Appeal from the Appellate Court for the Fourth District; heard
in that court on appeal from the Circuit Court of Sangamon
County, the Hon. Richard J. Cadagin, Judge, presiding.
JUSTICE WARD DELIVERED THE OPINION OF THE COURT:
On April 24, 1978, the plaintiff, Richard Conner, filed a defamation action in the United States District Court for the Southern District of Illinois against Copley Press, Inc. and Kitty Behof. The plaintiff's complaint was timely filed within the one-year period of the statute of limitations for such actions (Ill. Rev. Stat. 1977, ch. 83, par. 14). On October 4, 1978, the district court dismissed the plaintiff's action for lack of subject matter jurisdiction because it found that no diversity of citizenship existed between the parties.
On December 14, 1978, the plaintiff filed a complaint with the same allegations of defamation in the circuit court of Sangamon County. The defendants moved to dismiss the complaint because it was not within one year of the date of the allegedly libelous publication. The court denied the motion to dismiss, holding that section 24 of the Limitations Act (Ill. Rev. Stat. 1977, ch. 83, par. 24a) was applicable. The period of limitation was thus extended, giving the plaintiff one year to file a suit from the time of dismissal of the district court action. The defendants were granted an interlocutory appeal to the appellate court under Rule 308 (58 Ill.2d R. 308) on the issue of the applicability of section 24. The appellate court reversed, holding that section 24, as it provided at the time the State suit was brought, did not cover the district court's dismissal for want of subject matter jurisdiction. (112 Ill. App.3d 248.) The plaintiff's petition for leave to appeal to this court under Rule 315 was granted. 87 Ill.2d R. 315.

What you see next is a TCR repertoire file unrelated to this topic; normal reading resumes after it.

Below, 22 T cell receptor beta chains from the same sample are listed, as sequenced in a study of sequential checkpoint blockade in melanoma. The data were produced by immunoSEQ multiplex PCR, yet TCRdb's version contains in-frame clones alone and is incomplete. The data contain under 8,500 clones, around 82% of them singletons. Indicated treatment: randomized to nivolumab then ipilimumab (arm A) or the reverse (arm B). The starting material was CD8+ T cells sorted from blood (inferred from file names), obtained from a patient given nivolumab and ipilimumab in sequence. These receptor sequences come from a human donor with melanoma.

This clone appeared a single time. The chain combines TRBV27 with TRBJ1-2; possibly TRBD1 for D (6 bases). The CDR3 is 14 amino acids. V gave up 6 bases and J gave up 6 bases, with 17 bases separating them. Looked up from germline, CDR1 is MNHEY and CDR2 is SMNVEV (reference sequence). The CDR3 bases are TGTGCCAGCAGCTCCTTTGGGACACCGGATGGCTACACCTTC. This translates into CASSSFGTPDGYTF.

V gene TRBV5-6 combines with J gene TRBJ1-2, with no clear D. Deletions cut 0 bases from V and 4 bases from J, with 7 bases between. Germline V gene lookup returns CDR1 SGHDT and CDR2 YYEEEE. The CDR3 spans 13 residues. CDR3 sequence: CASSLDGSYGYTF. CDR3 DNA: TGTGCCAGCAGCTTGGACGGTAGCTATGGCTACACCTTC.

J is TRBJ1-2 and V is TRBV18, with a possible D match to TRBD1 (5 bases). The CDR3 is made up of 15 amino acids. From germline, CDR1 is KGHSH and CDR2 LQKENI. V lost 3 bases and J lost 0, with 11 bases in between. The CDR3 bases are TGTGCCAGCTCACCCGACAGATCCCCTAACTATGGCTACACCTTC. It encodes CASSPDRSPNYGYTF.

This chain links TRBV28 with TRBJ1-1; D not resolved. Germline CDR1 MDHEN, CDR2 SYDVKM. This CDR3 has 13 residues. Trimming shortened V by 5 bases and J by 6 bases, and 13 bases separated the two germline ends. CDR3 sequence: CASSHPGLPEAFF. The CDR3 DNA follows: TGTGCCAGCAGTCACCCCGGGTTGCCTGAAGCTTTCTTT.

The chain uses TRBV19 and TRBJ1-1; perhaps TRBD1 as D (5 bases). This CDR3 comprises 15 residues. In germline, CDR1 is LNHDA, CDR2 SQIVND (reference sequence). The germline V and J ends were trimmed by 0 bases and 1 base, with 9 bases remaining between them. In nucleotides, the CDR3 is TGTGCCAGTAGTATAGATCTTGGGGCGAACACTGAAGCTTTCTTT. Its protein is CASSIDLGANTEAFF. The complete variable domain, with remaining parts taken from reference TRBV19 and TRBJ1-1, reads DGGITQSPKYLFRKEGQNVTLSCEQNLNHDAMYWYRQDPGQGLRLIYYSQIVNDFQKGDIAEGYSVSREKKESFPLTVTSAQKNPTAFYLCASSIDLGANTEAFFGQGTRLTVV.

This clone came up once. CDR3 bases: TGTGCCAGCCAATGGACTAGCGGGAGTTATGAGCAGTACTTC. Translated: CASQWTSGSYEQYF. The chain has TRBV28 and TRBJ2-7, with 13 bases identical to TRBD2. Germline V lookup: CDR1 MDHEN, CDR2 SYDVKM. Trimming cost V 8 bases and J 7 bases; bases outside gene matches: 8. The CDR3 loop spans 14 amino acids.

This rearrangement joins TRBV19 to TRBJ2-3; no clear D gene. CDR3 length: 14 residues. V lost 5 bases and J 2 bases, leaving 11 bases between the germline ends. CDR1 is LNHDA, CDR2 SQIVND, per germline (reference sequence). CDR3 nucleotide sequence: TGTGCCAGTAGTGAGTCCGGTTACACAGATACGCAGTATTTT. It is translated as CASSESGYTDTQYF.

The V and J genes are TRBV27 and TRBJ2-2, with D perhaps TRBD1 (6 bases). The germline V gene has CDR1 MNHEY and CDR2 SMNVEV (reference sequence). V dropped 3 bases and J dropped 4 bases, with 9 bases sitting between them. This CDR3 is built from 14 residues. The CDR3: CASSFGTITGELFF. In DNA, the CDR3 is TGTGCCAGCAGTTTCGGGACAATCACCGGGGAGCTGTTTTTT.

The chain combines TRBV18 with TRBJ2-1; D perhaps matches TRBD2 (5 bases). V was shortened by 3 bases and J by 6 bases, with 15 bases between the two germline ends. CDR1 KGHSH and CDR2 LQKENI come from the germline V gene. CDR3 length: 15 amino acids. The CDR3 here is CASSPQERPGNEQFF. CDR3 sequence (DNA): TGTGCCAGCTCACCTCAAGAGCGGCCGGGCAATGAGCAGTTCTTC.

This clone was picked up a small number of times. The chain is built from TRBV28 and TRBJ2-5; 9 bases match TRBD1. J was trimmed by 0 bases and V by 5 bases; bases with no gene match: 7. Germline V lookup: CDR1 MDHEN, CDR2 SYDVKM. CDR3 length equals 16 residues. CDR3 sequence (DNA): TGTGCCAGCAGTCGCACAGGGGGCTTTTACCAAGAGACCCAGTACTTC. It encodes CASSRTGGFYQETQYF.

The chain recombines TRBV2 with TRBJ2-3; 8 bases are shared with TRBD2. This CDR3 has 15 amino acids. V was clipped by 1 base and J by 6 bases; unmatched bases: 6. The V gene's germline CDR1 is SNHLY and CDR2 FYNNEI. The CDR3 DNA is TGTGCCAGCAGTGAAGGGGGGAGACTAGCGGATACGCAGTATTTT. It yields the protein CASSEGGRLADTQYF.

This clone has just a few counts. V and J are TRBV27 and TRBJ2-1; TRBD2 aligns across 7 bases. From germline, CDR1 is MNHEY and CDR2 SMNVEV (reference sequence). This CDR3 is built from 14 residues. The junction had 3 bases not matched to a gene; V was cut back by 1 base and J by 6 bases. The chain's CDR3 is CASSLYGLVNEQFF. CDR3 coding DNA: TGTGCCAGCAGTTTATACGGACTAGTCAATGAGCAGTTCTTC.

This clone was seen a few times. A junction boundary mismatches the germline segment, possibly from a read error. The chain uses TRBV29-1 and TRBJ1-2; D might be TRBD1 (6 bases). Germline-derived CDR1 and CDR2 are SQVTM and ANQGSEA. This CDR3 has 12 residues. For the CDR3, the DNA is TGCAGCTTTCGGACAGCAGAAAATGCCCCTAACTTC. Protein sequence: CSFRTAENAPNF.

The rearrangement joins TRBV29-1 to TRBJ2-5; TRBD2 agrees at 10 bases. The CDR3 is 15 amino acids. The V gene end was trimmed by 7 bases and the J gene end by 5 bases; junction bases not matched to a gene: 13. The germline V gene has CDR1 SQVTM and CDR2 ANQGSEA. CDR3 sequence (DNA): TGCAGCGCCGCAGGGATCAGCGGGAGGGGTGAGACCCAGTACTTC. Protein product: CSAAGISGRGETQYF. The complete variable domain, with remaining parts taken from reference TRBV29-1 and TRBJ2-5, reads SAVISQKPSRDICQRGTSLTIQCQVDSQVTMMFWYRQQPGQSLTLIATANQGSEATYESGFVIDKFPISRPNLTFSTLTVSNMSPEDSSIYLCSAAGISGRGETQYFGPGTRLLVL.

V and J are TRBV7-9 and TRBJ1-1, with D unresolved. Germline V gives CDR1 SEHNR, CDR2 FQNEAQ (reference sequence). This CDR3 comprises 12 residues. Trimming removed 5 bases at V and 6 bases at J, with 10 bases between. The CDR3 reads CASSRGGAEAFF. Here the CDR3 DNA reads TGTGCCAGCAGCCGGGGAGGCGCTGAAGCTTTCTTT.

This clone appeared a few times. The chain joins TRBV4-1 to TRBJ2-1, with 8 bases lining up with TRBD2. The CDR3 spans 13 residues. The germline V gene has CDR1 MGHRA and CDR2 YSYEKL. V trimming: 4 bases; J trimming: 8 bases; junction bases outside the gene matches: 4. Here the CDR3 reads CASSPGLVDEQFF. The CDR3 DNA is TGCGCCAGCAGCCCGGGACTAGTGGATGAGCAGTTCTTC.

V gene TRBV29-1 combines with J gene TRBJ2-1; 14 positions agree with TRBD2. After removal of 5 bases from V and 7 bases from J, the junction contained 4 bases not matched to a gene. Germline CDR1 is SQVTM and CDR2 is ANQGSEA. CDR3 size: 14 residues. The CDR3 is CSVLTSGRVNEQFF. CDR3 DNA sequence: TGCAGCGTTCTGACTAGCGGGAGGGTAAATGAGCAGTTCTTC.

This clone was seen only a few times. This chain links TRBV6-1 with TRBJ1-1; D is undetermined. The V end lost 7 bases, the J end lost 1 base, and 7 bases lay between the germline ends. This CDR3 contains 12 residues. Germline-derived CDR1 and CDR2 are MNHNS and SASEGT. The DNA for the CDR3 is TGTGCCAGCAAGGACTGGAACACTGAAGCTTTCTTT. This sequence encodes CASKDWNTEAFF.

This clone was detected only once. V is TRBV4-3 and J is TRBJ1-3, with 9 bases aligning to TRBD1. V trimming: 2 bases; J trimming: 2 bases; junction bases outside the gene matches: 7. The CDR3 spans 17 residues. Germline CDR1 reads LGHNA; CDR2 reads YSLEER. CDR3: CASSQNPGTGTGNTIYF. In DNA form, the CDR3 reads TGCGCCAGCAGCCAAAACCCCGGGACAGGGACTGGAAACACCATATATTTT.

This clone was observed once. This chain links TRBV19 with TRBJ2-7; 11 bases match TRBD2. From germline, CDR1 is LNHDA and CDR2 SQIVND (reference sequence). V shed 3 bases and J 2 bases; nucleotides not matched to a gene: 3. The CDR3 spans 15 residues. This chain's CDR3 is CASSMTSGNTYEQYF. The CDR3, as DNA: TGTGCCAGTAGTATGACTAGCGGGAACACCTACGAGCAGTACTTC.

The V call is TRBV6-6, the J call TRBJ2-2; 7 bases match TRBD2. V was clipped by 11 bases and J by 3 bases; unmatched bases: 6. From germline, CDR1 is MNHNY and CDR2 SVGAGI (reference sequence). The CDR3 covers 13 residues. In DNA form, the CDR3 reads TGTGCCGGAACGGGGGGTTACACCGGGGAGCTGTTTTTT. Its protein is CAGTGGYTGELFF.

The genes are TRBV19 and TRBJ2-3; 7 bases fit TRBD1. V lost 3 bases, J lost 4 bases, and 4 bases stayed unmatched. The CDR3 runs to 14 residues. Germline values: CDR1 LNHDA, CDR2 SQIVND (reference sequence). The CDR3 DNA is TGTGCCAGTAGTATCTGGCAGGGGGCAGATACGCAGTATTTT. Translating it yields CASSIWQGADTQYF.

Section 24 of the Limitations Act, at the time of the plaintiff's filing in the circuit court of Sangamon County, provided:
"In the actions specified in this Act or any other act or contract where the time for commencing an action is limited, if judgment is given for the plaintiff but reversed on appeal; or if there is a verdict for the plaintiff and, upon matter alleged in arrest of judgment, the judgment is given against the plaintiff; or the action is voluntarily dismissed by the plaintiff, or the action is dismissed for want of prosecution then, whether or not the time limitation for bringing such action expires during the pendency of such suit, the plaintiff, his heirs, executors or administrators may commence a new action within one year or within the remaining period of limitation, whichever is greater, after such judgment is reversed or given against the plaintiff, or after the action is voluntarily dismissed by the plaintiff or the action is dismissed for want of prosecution." Ill. Rev. Stat. 1977, ch. 83, par. 24a.